Compendium (software)

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Compendium
Compendium.v1.5.2-Screenshot.png
Screenshot of v.1.5.2
Developer(s) Compendium Institute
Written in Java
Operating system Cross-platform
License LGPL
Website compendium.open.ac.uk/institute/

Compendium is a computer program and social science tool that facilitates the mapping and management of ideas and arguments. The software provides a visual environment that allows people to structure and record collaboration as they work through "wicked problems". The software is currently released by the not-for-profit Compendium Institute. The current version operationalises the Issue-Based Information System (IBIS), an argumentation mapping structure first developed by Horst Rittel in the 1970s.

Compendium source code was fully released under LGPL licence on 13 January 2009.[1]

Applications[edit]

Compendium visually represents thoughts and illustrates the various interconnections between different ideas and arguments.

The creation of "issue maps" graphically represents the relations between issues and questions and facilitates the understanding of interconnected topics through pictoral representation.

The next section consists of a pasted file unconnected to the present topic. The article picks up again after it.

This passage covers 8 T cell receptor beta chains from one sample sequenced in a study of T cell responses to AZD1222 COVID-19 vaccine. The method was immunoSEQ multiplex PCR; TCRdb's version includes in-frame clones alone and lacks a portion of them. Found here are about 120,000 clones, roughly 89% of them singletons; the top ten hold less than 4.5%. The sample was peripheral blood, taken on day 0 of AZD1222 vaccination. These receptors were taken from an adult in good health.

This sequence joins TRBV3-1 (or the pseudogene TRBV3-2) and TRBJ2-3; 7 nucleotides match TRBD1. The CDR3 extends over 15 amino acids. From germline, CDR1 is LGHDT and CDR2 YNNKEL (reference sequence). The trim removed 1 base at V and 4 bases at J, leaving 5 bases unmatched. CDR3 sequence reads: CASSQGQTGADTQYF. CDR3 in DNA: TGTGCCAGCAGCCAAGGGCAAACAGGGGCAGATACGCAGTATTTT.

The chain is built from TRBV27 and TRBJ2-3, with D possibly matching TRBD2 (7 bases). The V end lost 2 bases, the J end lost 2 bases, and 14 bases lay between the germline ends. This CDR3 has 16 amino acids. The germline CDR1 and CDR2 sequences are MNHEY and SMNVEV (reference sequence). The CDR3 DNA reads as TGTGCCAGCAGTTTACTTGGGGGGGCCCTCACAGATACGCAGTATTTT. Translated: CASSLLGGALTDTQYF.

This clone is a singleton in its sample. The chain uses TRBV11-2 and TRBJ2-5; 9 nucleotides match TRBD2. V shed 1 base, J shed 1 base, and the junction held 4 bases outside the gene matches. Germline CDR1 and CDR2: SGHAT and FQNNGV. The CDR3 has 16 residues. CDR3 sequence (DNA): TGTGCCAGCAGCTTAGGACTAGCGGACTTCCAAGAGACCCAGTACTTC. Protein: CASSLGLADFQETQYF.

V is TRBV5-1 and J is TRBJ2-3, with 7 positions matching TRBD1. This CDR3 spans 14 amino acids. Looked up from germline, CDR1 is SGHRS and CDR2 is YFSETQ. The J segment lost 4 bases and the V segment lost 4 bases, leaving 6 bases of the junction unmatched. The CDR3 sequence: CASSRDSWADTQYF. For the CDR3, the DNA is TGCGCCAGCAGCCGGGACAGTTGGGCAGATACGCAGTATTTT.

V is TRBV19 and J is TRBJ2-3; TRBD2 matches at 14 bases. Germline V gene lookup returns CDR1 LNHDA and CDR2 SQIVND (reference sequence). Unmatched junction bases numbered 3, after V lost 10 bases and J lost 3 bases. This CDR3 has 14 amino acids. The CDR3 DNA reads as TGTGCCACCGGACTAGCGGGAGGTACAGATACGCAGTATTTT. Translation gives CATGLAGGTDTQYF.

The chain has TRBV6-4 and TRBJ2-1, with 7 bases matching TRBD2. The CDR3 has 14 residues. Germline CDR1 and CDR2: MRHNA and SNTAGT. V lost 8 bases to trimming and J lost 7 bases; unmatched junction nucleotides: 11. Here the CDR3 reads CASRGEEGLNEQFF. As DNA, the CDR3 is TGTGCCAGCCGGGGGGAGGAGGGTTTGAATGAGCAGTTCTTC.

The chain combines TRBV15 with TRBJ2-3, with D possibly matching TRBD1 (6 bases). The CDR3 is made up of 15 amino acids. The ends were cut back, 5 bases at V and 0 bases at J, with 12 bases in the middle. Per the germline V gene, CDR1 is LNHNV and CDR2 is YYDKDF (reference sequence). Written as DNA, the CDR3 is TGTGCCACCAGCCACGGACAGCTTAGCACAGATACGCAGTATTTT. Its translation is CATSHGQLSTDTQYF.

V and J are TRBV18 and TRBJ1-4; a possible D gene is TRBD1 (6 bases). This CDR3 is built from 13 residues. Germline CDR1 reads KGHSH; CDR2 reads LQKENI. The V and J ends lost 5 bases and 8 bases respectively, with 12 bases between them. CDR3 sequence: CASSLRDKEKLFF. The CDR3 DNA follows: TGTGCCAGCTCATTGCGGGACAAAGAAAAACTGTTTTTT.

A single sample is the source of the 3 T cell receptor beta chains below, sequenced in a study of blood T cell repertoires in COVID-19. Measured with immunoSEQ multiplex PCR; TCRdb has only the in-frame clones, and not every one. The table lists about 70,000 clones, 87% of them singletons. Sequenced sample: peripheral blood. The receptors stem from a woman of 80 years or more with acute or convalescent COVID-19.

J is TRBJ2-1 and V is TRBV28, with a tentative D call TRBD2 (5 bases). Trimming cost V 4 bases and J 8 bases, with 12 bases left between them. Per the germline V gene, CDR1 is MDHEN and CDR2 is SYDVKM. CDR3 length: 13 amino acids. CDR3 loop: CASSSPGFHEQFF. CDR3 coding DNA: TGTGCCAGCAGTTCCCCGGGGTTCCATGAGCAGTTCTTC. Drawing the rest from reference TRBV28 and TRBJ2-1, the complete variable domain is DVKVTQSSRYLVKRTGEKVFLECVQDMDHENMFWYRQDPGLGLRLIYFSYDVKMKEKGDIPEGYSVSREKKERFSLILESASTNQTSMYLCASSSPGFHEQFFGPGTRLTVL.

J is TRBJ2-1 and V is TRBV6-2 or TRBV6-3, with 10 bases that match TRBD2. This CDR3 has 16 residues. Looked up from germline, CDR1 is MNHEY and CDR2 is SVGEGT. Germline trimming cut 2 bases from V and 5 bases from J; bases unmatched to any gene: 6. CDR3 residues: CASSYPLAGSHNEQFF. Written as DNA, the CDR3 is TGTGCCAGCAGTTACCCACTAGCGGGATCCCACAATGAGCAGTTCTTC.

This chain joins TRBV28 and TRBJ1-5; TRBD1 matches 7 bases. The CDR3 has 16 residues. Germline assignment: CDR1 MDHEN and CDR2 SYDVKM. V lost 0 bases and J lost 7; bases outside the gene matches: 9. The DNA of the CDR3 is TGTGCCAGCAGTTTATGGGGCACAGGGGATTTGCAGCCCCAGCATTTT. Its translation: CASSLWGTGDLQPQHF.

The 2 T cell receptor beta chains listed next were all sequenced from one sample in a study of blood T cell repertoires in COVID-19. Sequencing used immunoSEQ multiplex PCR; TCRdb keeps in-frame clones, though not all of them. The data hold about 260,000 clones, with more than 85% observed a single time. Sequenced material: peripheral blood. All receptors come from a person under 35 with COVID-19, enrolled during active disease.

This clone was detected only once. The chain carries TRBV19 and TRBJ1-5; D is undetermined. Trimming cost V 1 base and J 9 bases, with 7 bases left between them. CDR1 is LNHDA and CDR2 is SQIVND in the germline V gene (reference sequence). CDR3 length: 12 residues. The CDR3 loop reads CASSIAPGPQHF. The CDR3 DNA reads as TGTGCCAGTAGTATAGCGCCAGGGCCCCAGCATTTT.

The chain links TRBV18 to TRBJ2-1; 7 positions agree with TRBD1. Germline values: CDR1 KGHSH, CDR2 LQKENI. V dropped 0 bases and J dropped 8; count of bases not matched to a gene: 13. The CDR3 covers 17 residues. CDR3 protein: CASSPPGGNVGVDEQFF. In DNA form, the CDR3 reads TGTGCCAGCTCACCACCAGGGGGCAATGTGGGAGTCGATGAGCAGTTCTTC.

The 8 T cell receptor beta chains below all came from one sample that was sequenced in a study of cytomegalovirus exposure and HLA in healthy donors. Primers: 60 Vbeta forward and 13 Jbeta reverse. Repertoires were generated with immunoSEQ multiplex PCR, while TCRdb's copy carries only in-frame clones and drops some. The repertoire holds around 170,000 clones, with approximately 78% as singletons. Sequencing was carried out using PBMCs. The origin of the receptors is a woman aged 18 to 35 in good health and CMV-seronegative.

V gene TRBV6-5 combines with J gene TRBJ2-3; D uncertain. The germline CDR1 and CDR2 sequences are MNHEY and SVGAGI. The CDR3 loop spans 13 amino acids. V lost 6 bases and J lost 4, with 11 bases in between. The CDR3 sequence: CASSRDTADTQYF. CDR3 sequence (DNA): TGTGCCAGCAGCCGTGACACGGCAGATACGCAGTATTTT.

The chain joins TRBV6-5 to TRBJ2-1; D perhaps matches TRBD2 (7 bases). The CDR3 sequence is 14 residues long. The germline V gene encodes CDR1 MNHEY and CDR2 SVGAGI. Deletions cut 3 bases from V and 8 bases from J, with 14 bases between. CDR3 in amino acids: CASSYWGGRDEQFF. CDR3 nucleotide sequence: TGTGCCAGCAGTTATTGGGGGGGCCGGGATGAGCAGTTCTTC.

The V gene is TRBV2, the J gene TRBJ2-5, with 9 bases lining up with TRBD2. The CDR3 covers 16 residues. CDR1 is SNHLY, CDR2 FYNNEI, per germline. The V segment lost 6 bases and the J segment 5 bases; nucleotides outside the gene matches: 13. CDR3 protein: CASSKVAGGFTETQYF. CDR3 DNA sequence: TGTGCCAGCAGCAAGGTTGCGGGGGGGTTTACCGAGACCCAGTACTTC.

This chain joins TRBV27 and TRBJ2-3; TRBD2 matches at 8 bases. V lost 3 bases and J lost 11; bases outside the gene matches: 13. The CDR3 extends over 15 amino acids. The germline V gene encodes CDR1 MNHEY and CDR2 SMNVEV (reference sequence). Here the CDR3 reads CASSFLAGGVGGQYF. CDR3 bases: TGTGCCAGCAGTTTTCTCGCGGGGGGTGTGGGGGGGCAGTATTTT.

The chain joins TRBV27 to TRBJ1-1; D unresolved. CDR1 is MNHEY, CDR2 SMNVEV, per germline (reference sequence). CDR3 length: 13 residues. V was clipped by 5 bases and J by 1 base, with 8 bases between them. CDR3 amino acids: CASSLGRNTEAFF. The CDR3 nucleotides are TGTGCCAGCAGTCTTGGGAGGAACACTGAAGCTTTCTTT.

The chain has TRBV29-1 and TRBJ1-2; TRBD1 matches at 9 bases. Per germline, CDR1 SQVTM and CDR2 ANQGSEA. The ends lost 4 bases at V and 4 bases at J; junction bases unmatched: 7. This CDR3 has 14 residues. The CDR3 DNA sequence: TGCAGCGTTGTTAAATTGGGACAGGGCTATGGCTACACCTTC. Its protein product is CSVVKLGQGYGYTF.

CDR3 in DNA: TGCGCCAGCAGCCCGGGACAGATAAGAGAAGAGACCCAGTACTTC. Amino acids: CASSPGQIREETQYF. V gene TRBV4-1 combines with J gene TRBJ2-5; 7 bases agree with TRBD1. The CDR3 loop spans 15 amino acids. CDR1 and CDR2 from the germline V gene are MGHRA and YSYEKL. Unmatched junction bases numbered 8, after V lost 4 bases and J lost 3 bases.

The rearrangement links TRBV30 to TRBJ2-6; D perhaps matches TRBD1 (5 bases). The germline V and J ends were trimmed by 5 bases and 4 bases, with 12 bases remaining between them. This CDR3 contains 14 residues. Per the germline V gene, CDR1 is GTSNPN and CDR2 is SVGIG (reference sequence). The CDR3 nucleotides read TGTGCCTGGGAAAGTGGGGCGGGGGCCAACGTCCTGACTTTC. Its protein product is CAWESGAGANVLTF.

It can be used by a group of people in a collaborative manner to convey ideas to each other using visual images.

Features[edit]

  • Drag and drop documents and websites onto a map
  • Complete freedom to arrange icons
  • Keyword tagging
  • Map and label the connections between concepts to illustrate links
  • Create 'Dialogue Maps' to display links to everyone’s ideas in group projects
  • Create 'Argument Maps' to work collaboratively, editing each other's writing
  • Share learning pathways
  • Organise large amounts of information
  • Place resources in sequence to develop a learning path
  • Publish maps

History[edit]

Compendium is the result of fifteen years of development in collaborative modelling, however the theory behind the software hails from the seventies, when IBIS (Issue-Based Information System) was first conceptualized by Horst Rittel and Jeff Conklin. It is a fairly modern example of a personal knowledge base.

Many associations have thence contributed ideas to the development of Compendium. These institutions include Blue Oxen Associates, Center for Creative Leadership, Knowledge Media Institute - Open University, Verizon, CogNexus Institute, and Agent iSolutions.[citation needed]

See also[edit]

References[edit]

External links[edit]